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Philosophy 203: Scientific Reasoning
Case Study

For explanatory criteria of this case study, see Explanatory Criteria for EMFs and Cancer
For patterns of research for this case study, see The General Pattern of Scientific Research

K. Schmidt, "Fickle fields: EMFs and epidemiology," Science News (November 30, 1991), 357.

The inexact science of epidemiology once again ahs tangled with the fickle phenomenon of electromagnetic fields (EMFs) as researchers try to gain a clearer picture of whether living near power lines and using electric appliances may increase the risk of cancer.  A new EMF study--involving more people than any such effort in the past--indicates that the risk of childhood leukemia correlates with the location of power lines, but not with the measured strength of electric and magnetic fields.

Researchers at the University of Southern California in Log Angeles examined the arrangement of power lines near residences and used this information to estimate children's EMF exposures.  They based their exposure estimates on a controversial model developed for a study conducted in Denver in 1979 (SN:4/21/79, p.263). In the Denver wiring model, underground power lines receive the lowest exposure rating, while certain aboveground configurations receive the highest rating.

Of the four studies that have used the Denver model so far, this is the third to suggest a link between childhood leukemia and power lines.

The new study is the first, however, to take 24-hour measurements of EMFs inside children's bedrooms, in addition to EMF measurements around the home.  The investigators were surprised to find "no consistent association' between leukemia risk and these direct measurements, says principal author Stephanie J. London.  This finding hints at the potential importance of other EMF factors, such as the field's direction, frequency and degree of fluctuation, she suggests.

Focusing solely on EMF magnitude, she says, is "sort of like going to the symphony and grading it just on how loud the music was.:

London's team directly measured EMF strength in and around the Los Angeles County homes of 164 children with leukemia and 144 healthy children, finding no correlation with leukemia risk.  But when they used the Denver wiring model to assess EMF exposures in an expanded sample of 219 children with leukemia and 207 healthy children, they found that the children with the highest estimated exposures had doubled the leukemia incidence seen in children with the lowest estimated exposures, the group reports in the Nov. 1 AMERICAN JOURNAL OF EPIDEMIOLOGY.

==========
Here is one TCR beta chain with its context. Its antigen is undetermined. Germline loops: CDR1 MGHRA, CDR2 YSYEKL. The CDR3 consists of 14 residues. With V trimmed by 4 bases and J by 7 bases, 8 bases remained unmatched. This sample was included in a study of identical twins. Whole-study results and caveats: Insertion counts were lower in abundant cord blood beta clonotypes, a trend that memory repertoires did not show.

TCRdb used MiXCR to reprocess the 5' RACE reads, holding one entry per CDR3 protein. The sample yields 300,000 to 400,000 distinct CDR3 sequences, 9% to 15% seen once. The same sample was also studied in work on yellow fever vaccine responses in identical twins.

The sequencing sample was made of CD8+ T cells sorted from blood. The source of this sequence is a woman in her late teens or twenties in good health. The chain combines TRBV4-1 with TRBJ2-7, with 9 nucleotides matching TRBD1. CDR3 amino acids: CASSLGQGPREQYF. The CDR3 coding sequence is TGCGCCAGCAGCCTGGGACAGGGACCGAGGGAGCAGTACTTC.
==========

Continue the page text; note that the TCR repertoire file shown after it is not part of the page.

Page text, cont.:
A number of epidemiologic studies have turned up statistical links between EMF exposure and various cancers, although scientists have yet to establish whether EMFs actually have any health effects (SN:9/28/91,p.202). David Savitz of the University of North Carolina in Chapel Hill says the new finding add to the evidence suggesting that EMFs cause cancer.

They also dovetail with a Denver study he led in 1986, he notes.  London's study "remedied some of the deficiencies that were in our study and found a surprisingly similar pattern of results." Savitz says.  "The inherent association with wiring configurations seems to remain."

London emphasizes that her study--funded by the Electric Power Research Institute, the research arm of the electric industry--is far from conclusive.  The observed association could stem from unidentified leukemia risk factors, possibly related to the lifestyle or educational level, she points out.  In general, families lining in neighborhood with underground power lines are more affluent than those living near above-ground power lines, she says.

London also notes that the Denver model may not reflect the wring configurations used in Los Angeles.  She hopes to develop a southern California wiring model to use in further investigations.  If such investigations show a weaker association between power lines and leukemia she say, they will cast doubt on the validity of the recent findings.

Her team also analyzed data from questionnaires asking parents if their child had routinely come in contact with any of 15 household appliances.  For two of these items--electric hair dryers and black-and-white televisions--the researchers found a statistically significant association with leukemia incidence.  Hair dryers produce substantial EMFs, and thus could be an important contributor to EMF exposure in the home, London says.

Last year, however, in the only other EMF study to investigate that appliance, Savitz found no association between hair dryers and childhood leukemia.  His Study did not include televisions.

London notes that parents of seriously ill children, compared with parents of healthy children, may recall more details about potentially risky exposures in the child's past--a tendency that could skew research findings.

Without any solid evidence that EMFs contribute to cancer risk, London discourages people from tossing out their hair dryers just yet. "There are so many public health messages that people get that can change every week because they're not based on solid science,' she says, "I think this [appliance-leukemia correlation] is one of those."

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